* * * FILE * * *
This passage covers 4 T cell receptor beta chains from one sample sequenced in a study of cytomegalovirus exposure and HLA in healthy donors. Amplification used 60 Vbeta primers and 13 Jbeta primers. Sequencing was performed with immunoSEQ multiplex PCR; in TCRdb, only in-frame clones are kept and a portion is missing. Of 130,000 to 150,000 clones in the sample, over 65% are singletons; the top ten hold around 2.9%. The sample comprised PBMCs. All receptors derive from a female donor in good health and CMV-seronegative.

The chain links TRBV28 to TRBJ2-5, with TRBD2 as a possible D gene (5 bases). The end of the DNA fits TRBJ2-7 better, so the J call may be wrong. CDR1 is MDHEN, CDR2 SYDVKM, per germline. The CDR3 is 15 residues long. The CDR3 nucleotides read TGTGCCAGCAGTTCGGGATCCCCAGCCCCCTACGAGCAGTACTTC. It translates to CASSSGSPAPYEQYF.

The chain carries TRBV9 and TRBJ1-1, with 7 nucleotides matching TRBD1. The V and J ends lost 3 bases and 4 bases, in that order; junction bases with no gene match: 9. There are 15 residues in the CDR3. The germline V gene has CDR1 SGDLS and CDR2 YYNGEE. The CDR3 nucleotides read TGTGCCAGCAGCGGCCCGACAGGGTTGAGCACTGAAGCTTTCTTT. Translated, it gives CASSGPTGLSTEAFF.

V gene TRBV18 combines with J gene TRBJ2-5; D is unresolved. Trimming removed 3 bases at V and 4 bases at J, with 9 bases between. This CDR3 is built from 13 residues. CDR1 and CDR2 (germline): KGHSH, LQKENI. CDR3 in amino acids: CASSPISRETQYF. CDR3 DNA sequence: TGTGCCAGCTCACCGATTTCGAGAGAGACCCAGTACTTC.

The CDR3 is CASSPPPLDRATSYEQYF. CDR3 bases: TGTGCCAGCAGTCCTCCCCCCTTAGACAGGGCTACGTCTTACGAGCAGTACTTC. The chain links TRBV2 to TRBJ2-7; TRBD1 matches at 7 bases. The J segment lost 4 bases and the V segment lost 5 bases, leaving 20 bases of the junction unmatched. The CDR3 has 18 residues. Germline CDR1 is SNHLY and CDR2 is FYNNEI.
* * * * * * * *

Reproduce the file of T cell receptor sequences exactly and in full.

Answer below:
This passage covers 4 T cell receptor beta chains from one sample sequenced in a study of cytomegalovirus exposure and HLA in healthy donors. Amplification used 60 Vbeta primers and 13 Jbeta primers. Sequencing was performed with immunoSEQ multiplex PCR; in TCRdb, only in-frame clones are kept and a portion is missing. Of 130,000 to 150,000 clones in the sample, over 65% are singletons; the top ten hold around 2.9%. The sample comprised PBMCs. All receptors derive from a female donor in good health and CMV-seronegative.

The chain links TRBV28 to TRBJ2-5, with TRBD2 as a possible D gene (5 bases). The end of the DNA fits TRBJ2-7 better, so the J call may be wrong. CDR1 is MDHEN, CDR2 SYDVKM, per germline. The CDR3 is 15 residues long. The CDR3 nucleotides read TGTGCCAGCAGTTCGGGATCCCCAGCCCCCTACGAGCAGTACTTC. It translates to CASSSGSPAPYEQYF.

The chain carries TRBV9 and TRBJ1-1, with 7 nucleotides matching TRBD1. The V and J ends lost 3 bases and 4 bases, in that order; junction bases with no gene match: 9. There are 15 residues in the CDR3. The germline V gene has CDR1 SGDLS and CDR2 YYNGEE. The CDR3 nucleotides read TGTGCCAGCAGCGGCCCGACAGGGTTGAGCACTGAAGCTTTCTTT. Translated, it gives CASSGPTGLSTEAFF.

V gene TRBV18 combines with J gene TRBJ2-5; D is unresolved. Trimming removed 3 bases at V and 4 bases at J, with 9 bases between. This CDR3 is built from 13 residues. CDR1 and CDR2 (germline): KGHSH, LQKENI. CDR3 in amino acids: CASSPISRETQYF. CDR3 DNA sequence: TGTGCCAGCTCACCGATTTCGAGAGAGACCCAGTACTTC.

The CDR3 is CASSPPPLDRATSYEQYF. CDR3 bases: TGTGCCAGCAGTCCTCCCCCCTTAGACAGGGCTACGTCTTACGAGCAGTACTTC. The chain links TRBV2 to TRBJ2-7; TRBD1 matches at 7 bases. The J segment lost 4 bases and the V segment lost 5 bases, leaving 20 bases of the junction unmatched. The CDR3 has 18 residues. Germline CDR1 is SNHLY and CDR2 is FYNNEI.